Groupon vs. Google: Are Daily Deals Good for Business?

Aug 25, 2011

Groupon vs. Google: Are Daily Deals Good for Business?

You are probably already familiar with daily deals that have increased in popularity over the last few years. These deals provide discounted products and services by local and national businesses marketed to potential customers to get them through your doors.

Groupon and Google Offers are considered the principal players in this marketing channel, and provide copywriting services, payment collection and distribution of deals that best represent the businesses who sign up with them. However, if you’re a small business owner, there are many facets of the daily deal landscape to consider before signing up.

How Groupon Works for Businesses

From the start, Groupon handles all the details, such as writing up the offer, placing it during the best time for your business, payment for the offer, distribution of the Groupons and sending your business a check after they take their cut. The services they provide cost nothing out-of-pocket. Groupon takes a cut of the revenue that you bring in for your business through selling the Groupons and then you get the rest. There’s also a branch called Groupon Now, involving real-time offers that run automatically, taking advantage of the rise in mobile marketing.

How Google Offers Works for Businesses

Google Offers is similar in structure to Groupon, helping you to create and market your offer in order to attract new customers. The main difference that I found is that with Google Offers, you get paid right away while Groupon sends the balance of your earnings in thirds over a span of time. The masters of using video tutorials, Google Offers also has this helpful video:

But How Big of a Cut Do They Take?

It’s difficult to say. Concerning Groupon, I’ve heard anywhere from 30% to 50%, and this source states that on average, the cut that Groupon takes from the revenue generated is 42%. After preliminary research, I can’t find anything definitive regarding the cut that Google Offers receives once a contract is signed and a daily deal is completed – I can’t imagine, however, that it would be much less than 50%.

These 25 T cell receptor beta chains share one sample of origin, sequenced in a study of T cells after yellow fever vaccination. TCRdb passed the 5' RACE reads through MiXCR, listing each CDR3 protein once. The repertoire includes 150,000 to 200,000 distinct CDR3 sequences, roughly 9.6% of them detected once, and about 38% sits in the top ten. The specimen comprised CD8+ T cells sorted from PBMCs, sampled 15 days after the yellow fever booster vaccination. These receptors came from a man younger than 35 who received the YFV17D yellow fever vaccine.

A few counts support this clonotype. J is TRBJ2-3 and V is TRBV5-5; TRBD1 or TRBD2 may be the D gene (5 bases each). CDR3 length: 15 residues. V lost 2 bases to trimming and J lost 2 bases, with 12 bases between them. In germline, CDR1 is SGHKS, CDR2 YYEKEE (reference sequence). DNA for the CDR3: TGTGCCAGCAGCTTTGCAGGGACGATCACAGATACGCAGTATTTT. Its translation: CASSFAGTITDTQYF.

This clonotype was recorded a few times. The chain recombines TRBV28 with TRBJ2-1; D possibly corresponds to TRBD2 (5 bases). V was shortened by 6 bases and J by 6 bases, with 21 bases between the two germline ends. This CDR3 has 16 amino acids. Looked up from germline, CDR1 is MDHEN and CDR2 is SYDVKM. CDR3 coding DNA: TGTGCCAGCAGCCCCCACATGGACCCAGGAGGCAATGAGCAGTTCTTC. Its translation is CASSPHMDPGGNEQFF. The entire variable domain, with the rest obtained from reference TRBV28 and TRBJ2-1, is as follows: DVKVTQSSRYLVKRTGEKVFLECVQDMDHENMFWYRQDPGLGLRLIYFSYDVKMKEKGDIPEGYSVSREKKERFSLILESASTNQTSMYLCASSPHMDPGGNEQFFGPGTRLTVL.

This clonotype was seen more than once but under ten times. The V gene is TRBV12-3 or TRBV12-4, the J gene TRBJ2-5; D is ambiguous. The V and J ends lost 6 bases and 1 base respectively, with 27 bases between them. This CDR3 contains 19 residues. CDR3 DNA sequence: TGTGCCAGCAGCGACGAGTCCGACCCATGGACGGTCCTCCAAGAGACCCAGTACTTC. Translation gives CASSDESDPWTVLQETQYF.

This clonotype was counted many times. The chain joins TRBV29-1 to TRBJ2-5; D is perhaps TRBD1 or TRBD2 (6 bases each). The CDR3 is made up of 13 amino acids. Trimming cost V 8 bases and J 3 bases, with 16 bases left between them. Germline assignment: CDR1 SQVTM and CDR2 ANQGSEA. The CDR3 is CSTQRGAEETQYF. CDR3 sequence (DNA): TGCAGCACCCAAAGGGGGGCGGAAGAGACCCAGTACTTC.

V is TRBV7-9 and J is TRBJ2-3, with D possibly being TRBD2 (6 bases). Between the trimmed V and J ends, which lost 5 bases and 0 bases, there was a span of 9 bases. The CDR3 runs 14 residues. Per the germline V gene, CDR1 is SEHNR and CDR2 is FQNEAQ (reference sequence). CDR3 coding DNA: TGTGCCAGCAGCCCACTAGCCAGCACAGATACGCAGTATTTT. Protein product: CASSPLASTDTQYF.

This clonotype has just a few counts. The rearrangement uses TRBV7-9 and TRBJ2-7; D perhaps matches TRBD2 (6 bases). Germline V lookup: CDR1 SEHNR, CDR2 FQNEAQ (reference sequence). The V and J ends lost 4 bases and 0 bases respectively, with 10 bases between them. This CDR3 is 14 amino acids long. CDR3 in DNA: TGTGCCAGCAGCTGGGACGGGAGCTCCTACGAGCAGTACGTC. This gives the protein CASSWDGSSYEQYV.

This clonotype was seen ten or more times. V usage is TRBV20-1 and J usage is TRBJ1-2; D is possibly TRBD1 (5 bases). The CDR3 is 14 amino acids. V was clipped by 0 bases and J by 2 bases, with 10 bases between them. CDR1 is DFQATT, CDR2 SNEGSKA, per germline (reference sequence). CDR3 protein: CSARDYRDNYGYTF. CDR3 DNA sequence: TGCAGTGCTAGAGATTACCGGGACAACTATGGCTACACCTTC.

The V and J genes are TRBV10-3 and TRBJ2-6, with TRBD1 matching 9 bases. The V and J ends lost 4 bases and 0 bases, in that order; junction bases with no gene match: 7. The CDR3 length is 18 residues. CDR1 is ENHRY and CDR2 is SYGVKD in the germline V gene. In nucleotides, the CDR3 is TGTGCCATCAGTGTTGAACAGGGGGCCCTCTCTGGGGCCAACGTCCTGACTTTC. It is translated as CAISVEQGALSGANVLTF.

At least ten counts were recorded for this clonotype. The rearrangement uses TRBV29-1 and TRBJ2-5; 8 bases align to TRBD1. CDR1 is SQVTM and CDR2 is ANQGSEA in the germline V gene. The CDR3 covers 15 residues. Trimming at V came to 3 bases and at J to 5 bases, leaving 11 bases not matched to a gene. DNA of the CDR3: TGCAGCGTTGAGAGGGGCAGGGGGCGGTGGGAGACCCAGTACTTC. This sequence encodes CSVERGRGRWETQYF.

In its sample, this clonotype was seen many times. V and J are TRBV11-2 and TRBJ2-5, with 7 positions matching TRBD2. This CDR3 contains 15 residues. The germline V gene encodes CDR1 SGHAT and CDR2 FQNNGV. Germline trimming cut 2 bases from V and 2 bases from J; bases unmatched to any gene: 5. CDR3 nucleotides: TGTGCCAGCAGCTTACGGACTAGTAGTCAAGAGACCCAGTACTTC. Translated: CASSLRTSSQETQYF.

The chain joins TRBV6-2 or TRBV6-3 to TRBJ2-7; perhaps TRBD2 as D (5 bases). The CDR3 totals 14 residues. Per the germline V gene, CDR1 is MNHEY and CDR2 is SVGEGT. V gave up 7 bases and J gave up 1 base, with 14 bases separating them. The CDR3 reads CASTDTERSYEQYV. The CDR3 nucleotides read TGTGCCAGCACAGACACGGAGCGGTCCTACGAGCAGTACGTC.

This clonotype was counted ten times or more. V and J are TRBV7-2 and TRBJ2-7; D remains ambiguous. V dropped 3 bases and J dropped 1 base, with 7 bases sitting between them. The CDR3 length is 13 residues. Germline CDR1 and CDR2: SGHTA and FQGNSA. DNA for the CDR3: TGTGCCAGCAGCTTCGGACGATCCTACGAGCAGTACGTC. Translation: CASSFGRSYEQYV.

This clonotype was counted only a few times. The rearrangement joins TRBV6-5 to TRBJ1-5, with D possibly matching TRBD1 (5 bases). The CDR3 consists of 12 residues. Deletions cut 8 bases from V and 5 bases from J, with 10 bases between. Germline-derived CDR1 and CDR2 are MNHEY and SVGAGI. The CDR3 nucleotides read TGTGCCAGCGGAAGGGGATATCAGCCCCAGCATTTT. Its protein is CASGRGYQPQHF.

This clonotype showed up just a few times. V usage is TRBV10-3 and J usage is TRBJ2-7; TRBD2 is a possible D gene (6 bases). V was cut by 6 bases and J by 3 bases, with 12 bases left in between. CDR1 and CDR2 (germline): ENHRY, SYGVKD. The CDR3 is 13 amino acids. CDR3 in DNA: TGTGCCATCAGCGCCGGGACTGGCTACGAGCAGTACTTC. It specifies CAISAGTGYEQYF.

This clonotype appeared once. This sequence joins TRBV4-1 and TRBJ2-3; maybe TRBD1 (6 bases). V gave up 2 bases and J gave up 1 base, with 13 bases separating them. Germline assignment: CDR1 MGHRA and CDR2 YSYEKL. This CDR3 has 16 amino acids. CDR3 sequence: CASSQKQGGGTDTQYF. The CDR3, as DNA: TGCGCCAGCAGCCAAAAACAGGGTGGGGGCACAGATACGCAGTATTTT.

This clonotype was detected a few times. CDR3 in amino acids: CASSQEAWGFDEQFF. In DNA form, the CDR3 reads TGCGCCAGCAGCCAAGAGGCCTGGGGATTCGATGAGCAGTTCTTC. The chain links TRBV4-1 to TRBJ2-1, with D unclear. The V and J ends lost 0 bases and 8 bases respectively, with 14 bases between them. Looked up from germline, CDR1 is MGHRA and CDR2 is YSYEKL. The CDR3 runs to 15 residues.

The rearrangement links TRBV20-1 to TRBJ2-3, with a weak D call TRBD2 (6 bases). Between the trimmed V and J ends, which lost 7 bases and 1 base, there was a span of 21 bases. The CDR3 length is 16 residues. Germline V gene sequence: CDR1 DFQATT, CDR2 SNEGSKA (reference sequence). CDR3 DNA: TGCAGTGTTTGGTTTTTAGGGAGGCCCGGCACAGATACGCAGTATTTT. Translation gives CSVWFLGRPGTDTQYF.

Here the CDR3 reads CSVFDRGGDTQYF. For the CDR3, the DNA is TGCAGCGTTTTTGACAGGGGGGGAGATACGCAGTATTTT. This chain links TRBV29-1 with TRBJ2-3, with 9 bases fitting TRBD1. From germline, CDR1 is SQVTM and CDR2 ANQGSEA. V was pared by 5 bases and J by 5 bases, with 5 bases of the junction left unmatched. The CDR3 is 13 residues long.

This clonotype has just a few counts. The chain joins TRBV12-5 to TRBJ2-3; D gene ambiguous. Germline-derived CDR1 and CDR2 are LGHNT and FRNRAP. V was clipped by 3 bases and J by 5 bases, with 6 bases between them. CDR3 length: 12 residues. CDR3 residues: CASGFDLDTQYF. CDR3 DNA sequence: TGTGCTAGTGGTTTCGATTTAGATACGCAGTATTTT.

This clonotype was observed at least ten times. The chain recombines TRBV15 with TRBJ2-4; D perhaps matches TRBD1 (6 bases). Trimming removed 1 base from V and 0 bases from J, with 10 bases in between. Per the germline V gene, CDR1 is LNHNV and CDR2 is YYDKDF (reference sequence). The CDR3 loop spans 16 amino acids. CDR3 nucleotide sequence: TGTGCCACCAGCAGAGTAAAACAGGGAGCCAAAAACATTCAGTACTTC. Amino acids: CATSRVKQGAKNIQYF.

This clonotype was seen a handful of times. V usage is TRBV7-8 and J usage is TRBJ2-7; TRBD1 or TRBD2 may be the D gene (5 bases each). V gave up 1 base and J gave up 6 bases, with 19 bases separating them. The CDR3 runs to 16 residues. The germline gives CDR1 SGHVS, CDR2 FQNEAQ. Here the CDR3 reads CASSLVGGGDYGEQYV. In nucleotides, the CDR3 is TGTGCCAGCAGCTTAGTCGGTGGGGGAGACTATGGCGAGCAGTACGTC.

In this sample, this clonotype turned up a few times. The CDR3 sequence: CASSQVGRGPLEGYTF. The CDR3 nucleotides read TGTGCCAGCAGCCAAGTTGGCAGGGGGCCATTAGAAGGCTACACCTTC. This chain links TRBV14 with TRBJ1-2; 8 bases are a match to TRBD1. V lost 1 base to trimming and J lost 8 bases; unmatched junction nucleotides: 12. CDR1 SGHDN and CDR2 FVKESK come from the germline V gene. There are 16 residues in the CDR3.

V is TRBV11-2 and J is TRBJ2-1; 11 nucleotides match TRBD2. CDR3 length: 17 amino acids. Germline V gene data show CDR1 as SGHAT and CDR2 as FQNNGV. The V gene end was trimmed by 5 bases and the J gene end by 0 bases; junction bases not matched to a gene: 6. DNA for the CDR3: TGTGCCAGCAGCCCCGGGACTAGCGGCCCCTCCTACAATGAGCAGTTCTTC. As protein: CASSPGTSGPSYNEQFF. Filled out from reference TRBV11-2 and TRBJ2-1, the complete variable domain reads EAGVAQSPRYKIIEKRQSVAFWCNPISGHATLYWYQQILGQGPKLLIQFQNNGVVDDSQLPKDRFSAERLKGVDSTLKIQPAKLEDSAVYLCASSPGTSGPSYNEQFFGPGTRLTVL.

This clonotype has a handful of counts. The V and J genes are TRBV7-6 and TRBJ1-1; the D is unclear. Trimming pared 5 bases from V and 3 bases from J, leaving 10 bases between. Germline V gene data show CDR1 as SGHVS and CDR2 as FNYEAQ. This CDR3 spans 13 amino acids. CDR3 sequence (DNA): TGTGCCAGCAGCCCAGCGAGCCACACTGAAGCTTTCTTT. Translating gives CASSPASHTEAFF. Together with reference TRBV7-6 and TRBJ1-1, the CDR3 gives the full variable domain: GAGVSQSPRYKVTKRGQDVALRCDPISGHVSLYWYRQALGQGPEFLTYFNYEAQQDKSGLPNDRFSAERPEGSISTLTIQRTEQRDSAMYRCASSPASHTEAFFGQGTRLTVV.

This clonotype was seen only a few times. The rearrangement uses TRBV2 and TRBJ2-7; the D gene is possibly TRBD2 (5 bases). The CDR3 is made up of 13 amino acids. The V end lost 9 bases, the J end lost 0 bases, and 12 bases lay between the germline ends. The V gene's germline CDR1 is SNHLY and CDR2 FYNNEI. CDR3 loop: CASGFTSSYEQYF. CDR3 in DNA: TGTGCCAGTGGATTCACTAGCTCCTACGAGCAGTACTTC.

An important point to remember is that even with simple search terms using Google’s own search engine, I couldn’t find that information for either Groupon or Google Offers – squash the excitement before signing a contract for a daily deal of your own, and make sure you understand what you’re giving up.

Is a Daily Deal Good for Business?

There’s a bit of controversy regarding whether or not an offer or daily deal is worth it, especially when it comes to a small business. While these brands have the ability to send new customers through your door, the discount to the customer combined with the cut each one of them takes from the revenue could simply make it not worth the risk.

One way to figure it out is to sit down and do the math. Let’s say that I own a salon and decide to run a massage special for half off an hour massage. The regular price for this product is $60. The daily deal rate takes it down to $30.

Now it’s time to stop and realize that I will be giving each of those massages for half the original revenue each time a person comes in with a voucher.

Next, factor in the cut that Google Offers or Groupon will take, using 50% to be safe. This brings my revenue from a $60 massage down to $15 every time someone comes in with a voucher.

Let’s say I sell 25 of these vouchers at $30 each for a total of $750 in sales. The marketing daily deal company takes 50%, which leaves me with $375 for 25 potential new customers and 25 hour-long massages I have to complete. If a third
of these potential new customers don’t use their vouchers, this leaves me with 17 hour-long massages and still $375, which brings my hourly rate up to $22 versus the $15 I take in if every voucher is used.

Would I be willing to work for such reduced revenue? Couldn’t I make that $375 with about 6 new customers by charging the original $60 per hour at a fraction of the time?

These are important considerations for this hypothetical but very busy owner of her own salon.

Next in this series: The Daily Deal and Customer Loyalty

Kelly Wilson is a copywriter for Verticalwerks Interactive Media. What’s your story? Let Verticalwerks help you share it with the world.

Image: digitalart /

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